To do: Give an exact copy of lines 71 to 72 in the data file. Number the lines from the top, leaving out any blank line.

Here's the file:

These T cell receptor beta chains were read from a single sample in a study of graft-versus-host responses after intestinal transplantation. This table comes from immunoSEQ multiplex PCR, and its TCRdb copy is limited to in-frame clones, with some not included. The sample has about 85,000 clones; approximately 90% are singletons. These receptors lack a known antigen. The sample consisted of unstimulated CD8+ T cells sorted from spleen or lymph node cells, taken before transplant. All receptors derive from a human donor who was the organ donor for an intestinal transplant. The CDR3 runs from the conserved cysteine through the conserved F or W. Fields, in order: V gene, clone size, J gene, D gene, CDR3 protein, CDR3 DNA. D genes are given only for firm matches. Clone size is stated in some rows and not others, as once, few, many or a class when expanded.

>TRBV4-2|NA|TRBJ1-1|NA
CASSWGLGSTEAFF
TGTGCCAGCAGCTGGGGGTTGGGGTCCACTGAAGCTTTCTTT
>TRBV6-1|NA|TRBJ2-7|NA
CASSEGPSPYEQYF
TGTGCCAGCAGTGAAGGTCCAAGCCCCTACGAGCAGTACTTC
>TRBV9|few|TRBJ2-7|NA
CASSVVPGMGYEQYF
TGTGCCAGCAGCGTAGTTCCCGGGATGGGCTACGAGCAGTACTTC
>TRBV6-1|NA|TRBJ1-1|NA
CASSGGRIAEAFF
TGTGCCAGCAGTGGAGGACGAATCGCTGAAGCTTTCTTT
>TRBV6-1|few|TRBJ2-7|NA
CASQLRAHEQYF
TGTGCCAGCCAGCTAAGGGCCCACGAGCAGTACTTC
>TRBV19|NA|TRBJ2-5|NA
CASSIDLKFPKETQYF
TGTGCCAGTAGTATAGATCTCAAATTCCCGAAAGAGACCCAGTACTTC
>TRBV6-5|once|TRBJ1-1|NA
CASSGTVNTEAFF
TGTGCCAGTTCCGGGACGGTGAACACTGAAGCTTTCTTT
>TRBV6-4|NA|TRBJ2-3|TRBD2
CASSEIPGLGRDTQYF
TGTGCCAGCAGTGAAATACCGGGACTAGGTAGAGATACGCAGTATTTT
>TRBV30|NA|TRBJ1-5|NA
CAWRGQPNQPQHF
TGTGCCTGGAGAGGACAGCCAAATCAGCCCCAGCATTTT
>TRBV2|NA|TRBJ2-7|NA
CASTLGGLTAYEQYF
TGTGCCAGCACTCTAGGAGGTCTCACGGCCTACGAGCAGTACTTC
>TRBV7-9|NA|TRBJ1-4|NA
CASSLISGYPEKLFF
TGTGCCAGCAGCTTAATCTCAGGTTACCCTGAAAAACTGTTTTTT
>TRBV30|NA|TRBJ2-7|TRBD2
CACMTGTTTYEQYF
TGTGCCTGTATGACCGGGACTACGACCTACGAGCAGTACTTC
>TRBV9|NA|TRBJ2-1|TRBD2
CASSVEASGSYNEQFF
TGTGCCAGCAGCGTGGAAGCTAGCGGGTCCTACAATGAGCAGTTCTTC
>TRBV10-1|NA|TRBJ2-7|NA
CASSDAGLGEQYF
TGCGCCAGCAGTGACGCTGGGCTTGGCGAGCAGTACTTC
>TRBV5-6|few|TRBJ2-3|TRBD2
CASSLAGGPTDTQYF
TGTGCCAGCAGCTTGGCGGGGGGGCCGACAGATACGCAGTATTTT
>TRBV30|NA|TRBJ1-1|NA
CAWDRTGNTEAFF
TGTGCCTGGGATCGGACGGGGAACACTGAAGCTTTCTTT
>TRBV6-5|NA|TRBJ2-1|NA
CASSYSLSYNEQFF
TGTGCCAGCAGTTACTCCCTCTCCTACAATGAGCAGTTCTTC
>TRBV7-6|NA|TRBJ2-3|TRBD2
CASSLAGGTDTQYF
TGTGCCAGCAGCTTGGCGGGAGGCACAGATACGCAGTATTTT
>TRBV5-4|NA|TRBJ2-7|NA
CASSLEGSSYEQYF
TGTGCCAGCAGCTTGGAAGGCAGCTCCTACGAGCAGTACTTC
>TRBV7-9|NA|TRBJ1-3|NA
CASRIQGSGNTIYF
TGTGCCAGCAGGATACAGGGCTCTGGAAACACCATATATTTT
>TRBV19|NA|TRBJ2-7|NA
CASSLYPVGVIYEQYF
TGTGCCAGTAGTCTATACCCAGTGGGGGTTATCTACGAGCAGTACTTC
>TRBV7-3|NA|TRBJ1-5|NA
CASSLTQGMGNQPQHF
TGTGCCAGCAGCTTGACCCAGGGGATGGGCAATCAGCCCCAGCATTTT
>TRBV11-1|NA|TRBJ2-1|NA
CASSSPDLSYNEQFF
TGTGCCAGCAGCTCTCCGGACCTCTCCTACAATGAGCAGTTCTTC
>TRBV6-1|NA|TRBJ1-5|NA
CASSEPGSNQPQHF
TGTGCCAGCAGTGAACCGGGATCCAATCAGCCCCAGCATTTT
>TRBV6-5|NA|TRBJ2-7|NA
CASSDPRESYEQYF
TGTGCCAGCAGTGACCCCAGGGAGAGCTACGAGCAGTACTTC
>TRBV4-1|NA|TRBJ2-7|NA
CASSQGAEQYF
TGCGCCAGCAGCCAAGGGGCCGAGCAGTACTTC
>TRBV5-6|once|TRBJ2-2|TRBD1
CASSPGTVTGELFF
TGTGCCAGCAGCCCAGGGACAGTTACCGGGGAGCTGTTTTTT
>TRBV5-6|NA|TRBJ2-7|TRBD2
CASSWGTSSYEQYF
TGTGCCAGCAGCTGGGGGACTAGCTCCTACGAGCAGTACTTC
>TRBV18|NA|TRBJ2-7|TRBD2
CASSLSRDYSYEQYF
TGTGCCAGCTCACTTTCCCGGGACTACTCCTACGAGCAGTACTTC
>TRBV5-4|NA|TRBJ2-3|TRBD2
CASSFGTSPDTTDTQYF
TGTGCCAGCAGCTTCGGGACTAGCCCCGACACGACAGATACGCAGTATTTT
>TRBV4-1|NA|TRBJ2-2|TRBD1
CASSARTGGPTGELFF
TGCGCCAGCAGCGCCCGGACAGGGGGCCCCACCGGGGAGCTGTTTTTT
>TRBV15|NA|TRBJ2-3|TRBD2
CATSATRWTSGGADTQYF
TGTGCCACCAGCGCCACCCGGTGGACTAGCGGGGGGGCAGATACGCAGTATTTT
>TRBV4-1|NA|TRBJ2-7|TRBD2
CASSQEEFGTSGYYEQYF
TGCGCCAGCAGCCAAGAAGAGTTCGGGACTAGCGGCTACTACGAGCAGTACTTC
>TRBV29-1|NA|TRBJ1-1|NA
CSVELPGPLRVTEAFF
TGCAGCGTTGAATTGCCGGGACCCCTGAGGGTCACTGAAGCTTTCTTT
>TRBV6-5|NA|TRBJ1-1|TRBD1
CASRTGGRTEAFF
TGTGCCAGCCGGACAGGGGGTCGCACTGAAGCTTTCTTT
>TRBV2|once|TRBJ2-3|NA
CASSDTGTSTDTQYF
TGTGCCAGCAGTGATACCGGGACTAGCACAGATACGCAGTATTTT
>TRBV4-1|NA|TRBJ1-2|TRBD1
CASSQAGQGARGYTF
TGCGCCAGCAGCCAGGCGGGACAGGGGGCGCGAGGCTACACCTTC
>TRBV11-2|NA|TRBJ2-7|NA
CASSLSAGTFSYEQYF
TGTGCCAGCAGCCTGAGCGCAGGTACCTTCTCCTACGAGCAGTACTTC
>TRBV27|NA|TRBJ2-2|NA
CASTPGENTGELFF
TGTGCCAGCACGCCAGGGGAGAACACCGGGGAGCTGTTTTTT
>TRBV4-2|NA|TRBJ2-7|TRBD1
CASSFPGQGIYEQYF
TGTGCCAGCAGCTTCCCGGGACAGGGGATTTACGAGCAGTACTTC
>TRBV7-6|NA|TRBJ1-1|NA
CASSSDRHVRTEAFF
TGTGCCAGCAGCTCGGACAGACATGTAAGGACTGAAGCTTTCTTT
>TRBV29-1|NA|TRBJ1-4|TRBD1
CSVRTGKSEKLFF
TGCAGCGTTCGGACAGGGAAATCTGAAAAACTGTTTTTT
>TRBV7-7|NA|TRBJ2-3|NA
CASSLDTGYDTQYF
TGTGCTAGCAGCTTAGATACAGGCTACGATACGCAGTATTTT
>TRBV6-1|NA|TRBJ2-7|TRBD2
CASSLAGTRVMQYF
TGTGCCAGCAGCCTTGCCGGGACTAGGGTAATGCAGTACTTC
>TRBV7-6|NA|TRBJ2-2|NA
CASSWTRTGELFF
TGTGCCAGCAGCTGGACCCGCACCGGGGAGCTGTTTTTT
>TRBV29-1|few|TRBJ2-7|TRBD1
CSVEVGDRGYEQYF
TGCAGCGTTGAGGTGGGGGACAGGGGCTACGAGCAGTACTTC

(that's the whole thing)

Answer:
>TRBV6-1|NA|TRBJ1-5|NA
CASSEPGSNQPQHF